“She died with honor and re­spect do­ing what she wanted to do,” said Robert Corona, the of­fi­cer’s 43-year-old cousin. “Heaven only knows why so quickly, but I know she’s in a spe­cial place in heaven right now.”

Davis res­i­dents flocked to the 60-per­son Po­lice De­part­ment’s head­quar­ters Fri­day to leave bou­quets of white roses, tulips and car­na­tions. A pink teddy bear and boxes of bagels and pas­tries were also left out­side the de­part­ment’s doors.

“She was the purest soul I have ever known,” said Amy Juarez, a spokes­woman for the Davis Po­lice De­part­ment. “She was a baby. We were a de­part­ment full of proud moms and dads.”

Corona knew from a young age she wanted to be a po­lice of­fi­cer. She wanted to fol­low in the foot­steps of her father, Merced Corona, a 26-year vet­eran of the Co­lusa County Sher­iff ’s De­part­ment. When she grad­u­ated from the po­lice academy in July, he was there to pin the badge on her vest.

“She was well-known here in the de­part­ment,” said Lt. Mark Con­tr­eras, of the Sher­iff ’s De­part­ment. “It’s tough. It’s go­ing to take a while for ev­ery­one to get over this one.”

The rookie of­fi­cer started vol­un­teer­ing at the Davis Po­lice De­part­ment when she was 18. Her col­leagues of­ten teased her that she needed to get a date, oth­er­wise she’d end up mar­ried to the job, Juarez said.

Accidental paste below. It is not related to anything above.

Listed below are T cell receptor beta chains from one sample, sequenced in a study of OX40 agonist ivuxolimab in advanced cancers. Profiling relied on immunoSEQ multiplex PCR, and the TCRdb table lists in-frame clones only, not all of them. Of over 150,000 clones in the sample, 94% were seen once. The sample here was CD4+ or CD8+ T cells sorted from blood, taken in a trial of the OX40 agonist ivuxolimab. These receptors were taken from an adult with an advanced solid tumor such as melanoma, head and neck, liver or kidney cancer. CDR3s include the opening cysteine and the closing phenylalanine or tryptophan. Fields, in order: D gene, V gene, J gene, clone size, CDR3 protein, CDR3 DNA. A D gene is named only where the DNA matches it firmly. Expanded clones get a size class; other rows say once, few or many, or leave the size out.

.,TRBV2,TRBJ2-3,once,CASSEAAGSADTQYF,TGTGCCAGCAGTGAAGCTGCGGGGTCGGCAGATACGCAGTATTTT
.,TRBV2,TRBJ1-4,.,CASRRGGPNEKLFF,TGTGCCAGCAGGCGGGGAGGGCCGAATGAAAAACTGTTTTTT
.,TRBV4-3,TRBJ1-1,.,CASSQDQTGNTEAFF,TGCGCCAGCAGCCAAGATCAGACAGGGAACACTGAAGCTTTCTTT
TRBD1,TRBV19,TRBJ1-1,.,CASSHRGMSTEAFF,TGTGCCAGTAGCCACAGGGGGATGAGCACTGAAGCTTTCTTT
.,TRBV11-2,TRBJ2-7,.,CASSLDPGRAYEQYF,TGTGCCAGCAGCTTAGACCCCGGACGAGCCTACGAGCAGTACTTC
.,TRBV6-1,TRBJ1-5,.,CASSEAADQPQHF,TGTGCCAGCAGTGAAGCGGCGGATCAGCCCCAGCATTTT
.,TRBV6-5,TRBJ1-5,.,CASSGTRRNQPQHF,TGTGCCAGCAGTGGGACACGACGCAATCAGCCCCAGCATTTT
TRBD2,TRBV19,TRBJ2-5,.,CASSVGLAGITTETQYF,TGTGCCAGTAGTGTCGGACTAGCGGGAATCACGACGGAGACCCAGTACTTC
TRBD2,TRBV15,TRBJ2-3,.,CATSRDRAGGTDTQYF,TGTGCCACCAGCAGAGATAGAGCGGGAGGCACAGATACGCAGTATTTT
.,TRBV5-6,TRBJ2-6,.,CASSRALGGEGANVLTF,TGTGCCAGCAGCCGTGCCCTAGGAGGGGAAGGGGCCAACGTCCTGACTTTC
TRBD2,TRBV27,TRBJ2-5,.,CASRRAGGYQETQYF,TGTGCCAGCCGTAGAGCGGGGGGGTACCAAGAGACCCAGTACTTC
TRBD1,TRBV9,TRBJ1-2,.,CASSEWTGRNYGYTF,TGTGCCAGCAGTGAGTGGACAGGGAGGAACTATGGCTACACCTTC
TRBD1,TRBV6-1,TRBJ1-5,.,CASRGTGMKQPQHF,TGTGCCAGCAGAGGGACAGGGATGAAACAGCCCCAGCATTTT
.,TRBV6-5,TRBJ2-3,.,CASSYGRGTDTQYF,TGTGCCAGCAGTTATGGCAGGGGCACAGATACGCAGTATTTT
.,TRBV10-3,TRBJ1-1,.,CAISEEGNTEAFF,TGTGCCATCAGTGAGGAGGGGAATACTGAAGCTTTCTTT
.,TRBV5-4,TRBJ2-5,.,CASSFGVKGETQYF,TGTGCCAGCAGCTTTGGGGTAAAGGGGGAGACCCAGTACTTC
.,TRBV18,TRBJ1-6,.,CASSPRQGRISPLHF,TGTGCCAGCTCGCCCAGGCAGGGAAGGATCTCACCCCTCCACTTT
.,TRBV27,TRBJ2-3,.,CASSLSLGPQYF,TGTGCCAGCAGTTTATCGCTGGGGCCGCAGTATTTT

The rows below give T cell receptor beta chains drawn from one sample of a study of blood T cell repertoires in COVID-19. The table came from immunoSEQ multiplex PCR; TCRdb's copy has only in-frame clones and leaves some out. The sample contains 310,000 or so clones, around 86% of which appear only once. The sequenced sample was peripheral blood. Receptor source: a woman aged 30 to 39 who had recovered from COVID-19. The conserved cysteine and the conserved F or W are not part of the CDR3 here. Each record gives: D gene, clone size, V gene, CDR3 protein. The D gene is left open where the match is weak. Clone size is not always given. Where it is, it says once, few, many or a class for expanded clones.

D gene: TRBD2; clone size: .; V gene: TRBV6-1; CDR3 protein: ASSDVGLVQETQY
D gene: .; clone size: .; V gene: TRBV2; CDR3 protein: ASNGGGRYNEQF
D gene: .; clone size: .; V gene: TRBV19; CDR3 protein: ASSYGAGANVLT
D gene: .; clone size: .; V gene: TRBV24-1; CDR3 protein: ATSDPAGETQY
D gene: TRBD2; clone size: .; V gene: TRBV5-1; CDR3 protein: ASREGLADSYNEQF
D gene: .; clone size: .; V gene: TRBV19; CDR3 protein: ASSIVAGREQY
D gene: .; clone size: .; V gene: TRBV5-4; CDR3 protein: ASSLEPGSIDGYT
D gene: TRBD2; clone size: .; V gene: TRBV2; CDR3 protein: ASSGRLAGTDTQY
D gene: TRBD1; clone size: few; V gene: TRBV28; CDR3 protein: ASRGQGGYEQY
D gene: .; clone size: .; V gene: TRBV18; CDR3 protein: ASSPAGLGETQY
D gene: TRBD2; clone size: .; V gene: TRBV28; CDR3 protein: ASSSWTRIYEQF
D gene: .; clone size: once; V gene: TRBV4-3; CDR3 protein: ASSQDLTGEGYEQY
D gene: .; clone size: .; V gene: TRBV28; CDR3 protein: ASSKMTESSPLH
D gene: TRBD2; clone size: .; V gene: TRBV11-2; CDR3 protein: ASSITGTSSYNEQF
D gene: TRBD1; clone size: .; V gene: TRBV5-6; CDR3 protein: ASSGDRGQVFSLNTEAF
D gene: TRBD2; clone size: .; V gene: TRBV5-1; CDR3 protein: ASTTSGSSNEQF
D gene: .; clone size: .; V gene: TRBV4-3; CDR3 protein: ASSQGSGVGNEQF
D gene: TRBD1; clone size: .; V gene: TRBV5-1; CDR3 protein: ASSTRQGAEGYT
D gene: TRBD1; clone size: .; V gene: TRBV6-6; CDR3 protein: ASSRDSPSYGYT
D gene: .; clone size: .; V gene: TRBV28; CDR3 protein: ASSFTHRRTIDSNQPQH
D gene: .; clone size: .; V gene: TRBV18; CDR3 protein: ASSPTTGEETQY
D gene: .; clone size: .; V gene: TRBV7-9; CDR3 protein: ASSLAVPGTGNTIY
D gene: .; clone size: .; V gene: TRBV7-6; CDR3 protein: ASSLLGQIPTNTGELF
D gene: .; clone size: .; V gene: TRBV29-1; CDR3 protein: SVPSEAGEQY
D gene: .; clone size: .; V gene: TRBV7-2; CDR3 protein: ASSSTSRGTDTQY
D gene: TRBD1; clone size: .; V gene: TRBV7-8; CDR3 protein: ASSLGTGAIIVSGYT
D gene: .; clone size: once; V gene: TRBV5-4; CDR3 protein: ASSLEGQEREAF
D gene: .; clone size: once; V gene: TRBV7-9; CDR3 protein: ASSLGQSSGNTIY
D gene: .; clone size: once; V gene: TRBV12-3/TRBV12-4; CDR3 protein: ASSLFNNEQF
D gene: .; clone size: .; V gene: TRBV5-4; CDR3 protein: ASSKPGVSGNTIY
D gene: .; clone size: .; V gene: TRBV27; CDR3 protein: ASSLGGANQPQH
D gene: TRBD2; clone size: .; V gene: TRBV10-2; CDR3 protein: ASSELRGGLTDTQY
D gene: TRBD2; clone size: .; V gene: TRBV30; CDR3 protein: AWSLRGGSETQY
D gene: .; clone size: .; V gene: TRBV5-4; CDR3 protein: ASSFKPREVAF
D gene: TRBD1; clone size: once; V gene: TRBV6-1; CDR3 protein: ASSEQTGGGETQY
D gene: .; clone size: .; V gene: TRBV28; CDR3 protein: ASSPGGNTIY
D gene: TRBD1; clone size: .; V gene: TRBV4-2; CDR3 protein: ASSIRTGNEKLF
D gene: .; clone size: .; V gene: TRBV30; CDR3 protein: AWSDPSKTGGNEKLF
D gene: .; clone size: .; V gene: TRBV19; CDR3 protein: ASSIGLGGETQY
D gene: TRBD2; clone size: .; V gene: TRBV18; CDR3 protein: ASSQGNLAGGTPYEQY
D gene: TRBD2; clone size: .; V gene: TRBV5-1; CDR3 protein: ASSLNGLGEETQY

Gov. Gavin New­som re­leased a state­ment Fri­day morn­ing say­ing he and his wife were “ter­ri­bly sad­dened” by Corona’s death.

“We join all Cal­i­for­ni­ans in mourn­ing the loss of this coura­geous of­fi­cer and ex­tend our deep­est con­do­lences to Of­fi­cer Corona’s fam­ily, friends and co-work­ers,” New­som said.

Peo­ple left bou­quets of flow­ers around the crime scene Fri­day. Some tied blue rib­bons around nearby tree trunks, and a “thin blue line” flag was placed not far from where Corona was shot. A sign read­ing “Honor Natalie Corona End of Watch 1/10/2019” sur­rounded by Amer­i­can flags was placed at the en­trance to down­town at Richards Boule­vard and Olive Drive.

Davis, a col­lege town west of Sacra­mento, has a pop­u­la­tion of nearly 65,000 that bal­loons when UC Davis is in ses­sion. The quaint city is known for its street fes­ti­vals, bike lanes and a Cen­tral Park that holds farm­ers’ mar­kets twice a week.

Mayor Brett Lee said in a state­ment that the “en­tire City Council is grief-stricken and heart­bro­ken at this sense­less loss of life.”

Ch­eryl Beck, a 72-year-old Davis res­i­dent, choked back tears and her body shook as she stood near the Po­lice De­part­ment me­mo­rial.

“I think I met Of­fi­cer Corona at the park,” she said. “Was she an of­fi­cer that cleaned up graf­fiti be­fore?”

“Yes, she was,” Juarez said, plac­ing a hand on Beck’s shoul­der.

The two women rem­i­nisced about Corona’s smile and car­ing at­ti­tude in re­spond­ing to in­ci­dents across the city.